Are the origins of HIV in Africa?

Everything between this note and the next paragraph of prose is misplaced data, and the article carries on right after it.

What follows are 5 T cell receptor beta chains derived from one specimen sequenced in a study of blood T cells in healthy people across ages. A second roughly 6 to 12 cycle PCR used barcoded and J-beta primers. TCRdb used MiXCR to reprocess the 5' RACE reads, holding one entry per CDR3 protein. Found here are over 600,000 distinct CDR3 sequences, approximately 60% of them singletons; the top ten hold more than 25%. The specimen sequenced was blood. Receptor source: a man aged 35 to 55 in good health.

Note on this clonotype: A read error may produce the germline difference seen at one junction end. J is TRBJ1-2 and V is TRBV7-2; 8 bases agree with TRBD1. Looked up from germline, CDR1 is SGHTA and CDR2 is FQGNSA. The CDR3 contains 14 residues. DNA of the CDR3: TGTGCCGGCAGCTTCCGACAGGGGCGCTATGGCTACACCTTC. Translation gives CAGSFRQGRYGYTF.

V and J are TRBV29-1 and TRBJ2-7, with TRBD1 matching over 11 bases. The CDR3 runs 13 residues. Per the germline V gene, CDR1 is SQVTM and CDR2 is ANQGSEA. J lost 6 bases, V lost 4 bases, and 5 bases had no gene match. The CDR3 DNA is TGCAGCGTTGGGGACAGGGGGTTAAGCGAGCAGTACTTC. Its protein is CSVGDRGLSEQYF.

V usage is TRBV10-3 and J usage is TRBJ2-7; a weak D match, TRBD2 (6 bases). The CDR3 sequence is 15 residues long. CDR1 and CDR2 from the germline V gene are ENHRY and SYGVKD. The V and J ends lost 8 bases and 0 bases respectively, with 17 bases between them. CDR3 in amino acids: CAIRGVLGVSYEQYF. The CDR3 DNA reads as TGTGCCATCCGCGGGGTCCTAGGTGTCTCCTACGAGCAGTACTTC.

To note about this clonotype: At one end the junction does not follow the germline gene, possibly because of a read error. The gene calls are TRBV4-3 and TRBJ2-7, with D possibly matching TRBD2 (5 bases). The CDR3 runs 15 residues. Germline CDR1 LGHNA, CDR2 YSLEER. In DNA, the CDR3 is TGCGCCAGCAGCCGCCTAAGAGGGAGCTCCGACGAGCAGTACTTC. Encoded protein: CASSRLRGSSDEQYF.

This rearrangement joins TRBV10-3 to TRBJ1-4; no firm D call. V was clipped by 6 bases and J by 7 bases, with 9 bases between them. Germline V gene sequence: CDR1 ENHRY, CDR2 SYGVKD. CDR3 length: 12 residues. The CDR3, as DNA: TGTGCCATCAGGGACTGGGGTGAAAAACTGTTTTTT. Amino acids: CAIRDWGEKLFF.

|Answer:||Many scientific theories exist regarding the origin of HIV (the virus that causes AIDS) and none have received unanimous support from the international science community. However, the most commonly accepted theory is that HIV originated in non-human primates in Sub-Saharan Africa and was transferred to humans during the late 19th or early 20th century, a time of rapid urbanization and colonization in equatorial Africa. HIV is therefore generally believed to have evolved from the similar Simian Immunodeficiency Virus (SIV). Because the form of the virus that affects humans most closely resembles the simian immunodeficiency virus that infects the chimpanzee subspecies Pan troglodytes troglodytes, most scientists agree that the virus originated in populations of wild chimpanzees in West-Central Africa. The most plausible explanation for virus's jump from chimps to humans is called the 'Hunter Theory'. The theory holds that infection occurred when a hunter was bitten or cut while hunting or butchering a chimpanzee, perhaps in Cameroon or The Democratic Republic of the Congo. The hunter's exposure to infected chimpanzee blood or other bodily fluids could have resulted in infection. HIV is therefore an example of zoonosis, or an infectious disease that can be passed from non-human animals to humans.|